MHA | Coronavirus Job Retention Scheme update – July 2022

Coronavirus Job Retention Scheme update – July 2022

Richard Maitland · July 22nd 2022 · read

I Stock 1256097926 5840 1658492431

It started nearly two and a half years ago and the last claims were nearly 12 months ago, but HMRC are still very active in tackling errors and fraud in the system and on 18th July they issued their latest update on Covid-19 support schemes.

Gone but not forgotten

In the report they acknowledge that the COVID support schemes helped millions of people and businesses through the pandemic and that the Coronavirus Job Retention Scheme (CJRS) helped to pay the wages of people in 11.7 million jobs and nearly 3 million self-employed workers received a Self-Employment Income Support Scheme (SEISS) grant.

CJRS claims totalled £70 billion and claims for SEISS were £28.1 billion.

Compliance activity

HMRC’s position is that they have always sought to minimise fraud and error and ensure that organised criminals had very limited opportunity to exploit the schemes.

Pre-payment checks included:

  • matching lists of known suspect organisations and devices against claims;
  • comparing the claims to historic data (e.g. pre-pandemic payroll data);
  • reviewing third-party information; and other intelligence (like calls to the Fraud Hotline).

Since the start of the schemes, HMRC have prevented more than £775 million from being lost through error and fraud in the COVID-19 financial support schemes, and as of July 2022, the total amount of money HMRC have either blocked from being paid out or recovered through compliance work sits at more than £1.2 billion, with compliance activity still ongoing.

In addition to this figure, customers have made unprompted decisions to repay £970m, either because they decided they no longer needed the money claimed, even though they were entitled to it, or because they recognised an error and returned the money.

Taxpayer Protection Taskforce

The government has invested over £100 million in a Taxpayer Protection Taskforce to combat fraud in the HMRC-administered Covid-19 schemes. To the end of March 2022, they have opened nearly 41,000 one- to-one compliance interventions and contacted over 63,000 people via one-to- many campaigns.

Error and fraud estimates

The most likely estimate for the value of error and fraud in the Coronavirus Job Retention Scheme, the Self-Employment Income Support Scheme and Eat Out to Help Out during 2020 to 2021 is now £3.9 billion, down from the previously published most likely estimate of £5.8 billion, being a rate of error and fraud in the schemes of 4.8%.

For the Coronavirus Job Retention Scheme specifically, new data from the Random Enquiry Programme and compliance cases shows that the overall level of error and fraud is down, and the proportion attributed to error is higher. HMRC also found the value of error and fraud in claims made by individual employers is generally low.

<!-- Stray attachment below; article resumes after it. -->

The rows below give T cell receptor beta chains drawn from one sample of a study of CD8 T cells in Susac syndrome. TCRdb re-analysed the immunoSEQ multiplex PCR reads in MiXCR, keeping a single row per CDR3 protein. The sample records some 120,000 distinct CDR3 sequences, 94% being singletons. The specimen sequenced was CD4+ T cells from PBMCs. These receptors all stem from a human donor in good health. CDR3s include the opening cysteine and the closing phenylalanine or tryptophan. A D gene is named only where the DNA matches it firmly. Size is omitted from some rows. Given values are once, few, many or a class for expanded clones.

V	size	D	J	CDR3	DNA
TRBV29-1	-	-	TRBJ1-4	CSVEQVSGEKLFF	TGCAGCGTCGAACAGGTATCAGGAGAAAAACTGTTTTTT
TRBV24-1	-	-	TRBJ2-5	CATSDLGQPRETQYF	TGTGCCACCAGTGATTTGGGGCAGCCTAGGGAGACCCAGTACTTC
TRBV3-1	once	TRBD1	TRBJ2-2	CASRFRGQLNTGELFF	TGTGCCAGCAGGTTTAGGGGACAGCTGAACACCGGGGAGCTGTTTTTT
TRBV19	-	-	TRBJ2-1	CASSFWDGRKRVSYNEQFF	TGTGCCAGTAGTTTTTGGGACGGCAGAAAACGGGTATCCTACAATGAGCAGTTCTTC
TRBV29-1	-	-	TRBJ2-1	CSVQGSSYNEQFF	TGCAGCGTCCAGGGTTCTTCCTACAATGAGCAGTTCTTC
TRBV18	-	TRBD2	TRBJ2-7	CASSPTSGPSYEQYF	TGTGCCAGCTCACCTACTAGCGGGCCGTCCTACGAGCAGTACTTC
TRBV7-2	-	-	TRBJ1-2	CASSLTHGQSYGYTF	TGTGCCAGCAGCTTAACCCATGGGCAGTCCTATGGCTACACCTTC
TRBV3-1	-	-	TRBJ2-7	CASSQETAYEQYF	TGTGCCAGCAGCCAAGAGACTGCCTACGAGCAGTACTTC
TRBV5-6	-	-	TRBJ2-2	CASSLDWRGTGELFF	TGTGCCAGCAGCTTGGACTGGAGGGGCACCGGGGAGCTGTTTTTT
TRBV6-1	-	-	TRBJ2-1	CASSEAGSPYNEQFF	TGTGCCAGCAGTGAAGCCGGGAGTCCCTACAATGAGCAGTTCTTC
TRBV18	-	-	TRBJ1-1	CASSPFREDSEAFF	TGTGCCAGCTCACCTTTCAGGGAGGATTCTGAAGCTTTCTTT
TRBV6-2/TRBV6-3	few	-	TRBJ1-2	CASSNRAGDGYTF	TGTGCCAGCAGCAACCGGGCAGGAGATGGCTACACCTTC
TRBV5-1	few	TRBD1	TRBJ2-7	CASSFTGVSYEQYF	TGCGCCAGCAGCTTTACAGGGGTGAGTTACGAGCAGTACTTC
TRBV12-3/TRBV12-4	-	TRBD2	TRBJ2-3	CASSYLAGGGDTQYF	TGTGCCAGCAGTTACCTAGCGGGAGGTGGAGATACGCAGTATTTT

What have we seen?

The above partly reflects what we have seen from reviews of businesses, in as much as the error rate is high, but the net position in relation to overclaims is very low, in fact in most cases the errors result in net underclaims, which are now lost unfortunately.

Despite businesses’ best efforts to keep up with the changes to the CJRS, our reviews of claims have seen errors covering:

  • Inability to evidence the correct reference pay
  • Use of incorrect reference pay
  • Lack of or poor documenting of the furlough consultation and ‘agreements’
  • Breaching the daily claim limit caps
  • Apportionment on the wrong basis i.e. payroll based on paydays and furlough based on calendar days
  • Miscalculation of NIC claims, based on pro-rata of total for pay period, not NIC just on furlough pay
  • Miscalculations of Pension claims
  • SMP above the Statutory Pay incorrectly treated
  • Not identifying ‘full’ furlough and ‘flexi-furlough’ from July onwards and so using incorrect claim parameters
  • Confusion of overlapping pay and claim periods and amounts able to be recovered

Our risk-based approach is a simple 3 step process:

  1. Review and update to your reference pay calculations as necessary
  2. Review the March – June 2020 calculations including NIC and Pensions
  3. Apply the revised calculations to all periods to form a recalculation

Get in touch

If you have any queries in relation to the above or would like to discuss how a proactive review of your historic claims can provide comfort in relation to potential HMRC reclaims and provide certainty in light of the substantial HMRC activity in this are please get in touch with our experts using our online enquiry form

Share this article
Related tags